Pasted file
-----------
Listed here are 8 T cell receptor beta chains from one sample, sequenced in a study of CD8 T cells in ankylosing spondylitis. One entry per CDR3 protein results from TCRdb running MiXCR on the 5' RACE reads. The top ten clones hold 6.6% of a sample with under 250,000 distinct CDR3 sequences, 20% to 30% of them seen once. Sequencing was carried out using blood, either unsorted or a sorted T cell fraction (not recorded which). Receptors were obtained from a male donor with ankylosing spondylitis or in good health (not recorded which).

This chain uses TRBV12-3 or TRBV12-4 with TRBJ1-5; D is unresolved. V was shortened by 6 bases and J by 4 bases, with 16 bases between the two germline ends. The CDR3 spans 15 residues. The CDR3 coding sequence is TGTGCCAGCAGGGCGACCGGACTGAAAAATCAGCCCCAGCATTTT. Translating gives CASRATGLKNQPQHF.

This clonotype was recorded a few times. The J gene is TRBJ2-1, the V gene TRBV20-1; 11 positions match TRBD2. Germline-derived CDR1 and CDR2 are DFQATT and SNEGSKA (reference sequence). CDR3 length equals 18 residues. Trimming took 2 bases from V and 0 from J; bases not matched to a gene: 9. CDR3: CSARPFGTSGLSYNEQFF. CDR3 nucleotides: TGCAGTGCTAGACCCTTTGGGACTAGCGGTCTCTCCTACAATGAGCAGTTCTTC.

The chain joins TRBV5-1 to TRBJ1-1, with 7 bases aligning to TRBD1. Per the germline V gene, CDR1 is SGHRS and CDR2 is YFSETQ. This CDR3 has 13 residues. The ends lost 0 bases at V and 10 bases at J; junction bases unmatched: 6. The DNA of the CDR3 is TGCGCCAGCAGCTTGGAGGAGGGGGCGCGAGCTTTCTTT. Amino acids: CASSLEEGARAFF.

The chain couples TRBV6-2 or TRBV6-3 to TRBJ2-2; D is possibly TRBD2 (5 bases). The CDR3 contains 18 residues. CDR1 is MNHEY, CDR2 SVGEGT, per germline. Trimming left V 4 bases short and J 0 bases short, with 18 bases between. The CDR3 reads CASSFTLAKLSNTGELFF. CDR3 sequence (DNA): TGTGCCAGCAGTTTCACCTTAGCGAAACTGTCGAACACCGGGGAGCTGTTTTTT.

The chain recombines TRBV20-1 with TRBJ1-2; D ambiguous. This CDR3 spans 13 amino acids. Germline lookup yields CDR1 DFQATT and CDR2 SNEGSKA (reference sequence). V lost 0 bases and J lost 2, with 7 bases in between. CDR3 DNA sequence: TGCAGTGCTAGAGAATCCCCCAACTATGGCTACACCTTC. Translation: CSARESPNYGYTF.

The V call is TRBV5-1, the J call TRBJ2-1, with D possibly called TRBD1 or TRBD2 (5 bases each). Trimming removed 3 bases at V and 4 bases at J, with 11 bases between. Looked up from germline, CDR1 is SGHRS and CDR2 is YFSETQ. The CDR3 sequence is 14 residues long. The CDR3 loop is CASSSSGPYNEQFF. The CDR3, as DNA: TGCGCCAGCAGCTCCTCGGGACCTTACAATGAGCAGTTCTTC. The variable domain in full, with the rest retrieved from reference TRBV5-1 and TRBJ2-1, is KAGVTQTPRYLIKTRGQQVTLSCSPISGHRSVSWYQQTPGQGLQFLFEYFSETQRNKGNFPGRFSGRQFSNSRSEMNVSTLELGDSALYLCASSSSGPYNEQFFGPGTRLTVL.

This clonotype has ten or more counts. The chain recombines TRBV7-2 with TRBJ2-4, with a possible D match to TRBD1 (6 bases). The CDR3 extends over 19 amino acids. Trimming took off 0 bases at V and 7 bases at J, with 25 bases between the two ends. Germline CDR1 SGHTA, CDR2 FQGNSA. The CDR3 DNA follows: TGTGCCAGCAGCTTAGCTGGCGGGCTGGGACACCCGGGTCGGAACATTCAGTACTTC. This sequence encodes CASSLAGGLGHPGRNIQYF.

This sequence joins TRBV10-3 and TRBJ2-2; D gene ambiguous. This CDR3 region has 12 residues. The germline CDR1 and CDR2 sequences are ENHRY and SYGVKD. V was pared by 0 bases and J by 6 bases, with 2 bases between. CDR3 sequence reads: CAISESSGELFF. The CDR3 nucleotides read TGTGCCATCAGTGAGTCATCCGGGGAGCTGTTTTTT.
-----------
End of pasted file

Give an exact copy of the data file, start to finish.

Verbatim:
Listed here are 8 T cell receptor beta chains from one sample, sequenced in a study of CD8 T cells in ankylosing spondylitis. One entry per CDR3 protein results from TCRdb running MiXCR on the 5' RACE reads. The top ten clones hold 6.6% of a sample with under 250,000 distinct CDR3 sequences, 20% to 30% of them seen once. Sequencing was carried out using blood, either unsorted or a sorted T cell fraction (not recorded which). Receptors were obtained from a male donor with ankylosing spondylitis or in good health (not recorded which).

This chain uses TRBV12-3 or TRBV12-4 with TRBJ1-5; D is unresolved. V was shortened by 6 bases and J by 4 bases, with 16 bases between the two germline ends. The CDR3 spans 15 residues. The CDR3 coding sequence is TGTGCCAGCAGGGCGACCGGACTGAAAAATCAGCCCCAGCATTTT. Translating gives CASRATGLKNQPQHF.

This clonotype was recorded a few times. The J gene is TRBJ2-1, the V gene TRBV20-1; 11 positions match TRBD2. Germline-derived CDR1 and CDR2 are DFQATT and SNEGSKA (reference sequence). CDR3 length equals 18 residues. Trimming took 2 bases from V and 0 from J; bases not matched to a gene: 9. CDR3: CSARPFGTSGLSYNEQFF. CDR3 nucleotides: TGCAGTGCTAGACCCTTTGGGACTAGCGGTCTCTCCTACAATGAGCAGTTCTTC.

The chain joins TRBV5-1 to TRBJ1-1, with 7 bases aligning to TRBD1. Per the germline V gene, CDR1 is SGHRS and CDR2 is YFSETQ. This CDR3 has 13 residues. The ends lost 0 bases at V and 10 bases at J; junction bases unmatched: 6. The DNA of the CDR3 is TGCGCCAGCAGCTTGGAGGAGGGGGCGCGAGCTTTCTTT. Amino acids: CASSLEEGARAFF.

The chain couples TRBV6-2 or TRBV6-3 to TRBJ2-2; D is possibly TRBD2 (5 bases). The CDR3 contains 18 residues. CDR1 is MNHEY, CDR2 SVGEGT, per germline. Trimming left V 4 bases short and J 0 bases short, with 18 bases between. The CDR3 reads CASSFTLAKLSNTGELFF. CDR3 sequence (DNA): TGTGCCAGCAGTTTCACCTTAGCGAAACTGTCGAACACCGGGGAGCTGTTTTTT.

The chain recombines TRBV20-1 with TRBJ1-2; D ambiguous. This CDR3 spans 13 amino acids. Germline lookup yields CDR1 DFQATT and CDR2 SNEGSKA (reference sequence). V lost 0 bases and J lost 2, with 7 bases in between. CDR3 DNA sequence: TGCAGTGCTAGAGAATCCCCCAACTATGGCTACACCTTC. Translation: CSARESPNYGYTF.

The V call is TRBV5-1, the J call TRBJ2-1, with D possibly called TRBD1 or TRBD2 (5 bases each). Trimming removed 3 bases at V and 4 bases at J, with 11 bases between. Looked up from germline, CDR1 is SGHRS and CDR2 is YFSETQ. The CDR3 sequence is 14 residues long. The CDR3 loop is CASSSSGPYNEQFF. The CDR3, as DNA: TGCGCCAGCAGCTCCTCGGGACCTTACAATGAGCAGTTCTTC. The variable domain in full, with the rest retrieved from reference TRBV5-1 and TRBJ2-1, is KAGVTQTPRYLIKTRGQQVTLSCSPISGHRSVSWYQQTPGQGLQFLFEYFSETQRNKGNFPGRFSGRQFSNSRSEMNVSTLELGDSALYLCASSSSGPYNEQFFGPGTRLTVL.

This clonotype has ten or more counts. The chain recombines TRBV7-2 with TRBJ2-4, with a possible D match to TRBD1 (6 bases). The CDR3 extends over 19 amino acids. Trimming took off 0 bases at V and 7 bases at J, with 25 bases between the two ends. Germline CDR1 SGHTA, CDR2 FQGNSA. The CDR3 DNA follows: TGTGCCAGCAGCTTAGCTGGCGGGCTGGGACACCCGGGTCGGAACATTCAGTACTTC. This sequence encodes CASSLAGGLGHPGRNIQYF.

This sequence joins TRBV10-3 and TRBJ2-2; D gene ambiguous. This CDR3 region has 12 residues. The germline CDR1 and CDR2 sequences are ENHRY and SYGVKD. V was pared by 0 bases and J by 6 bases, with 2 bases between. CDR3 sequence reads: CAISESSGELFF. The CDR3 nucleotides read TGTGCCATCAGTGAGTCATCCGGGGAGCTGTTTTTT.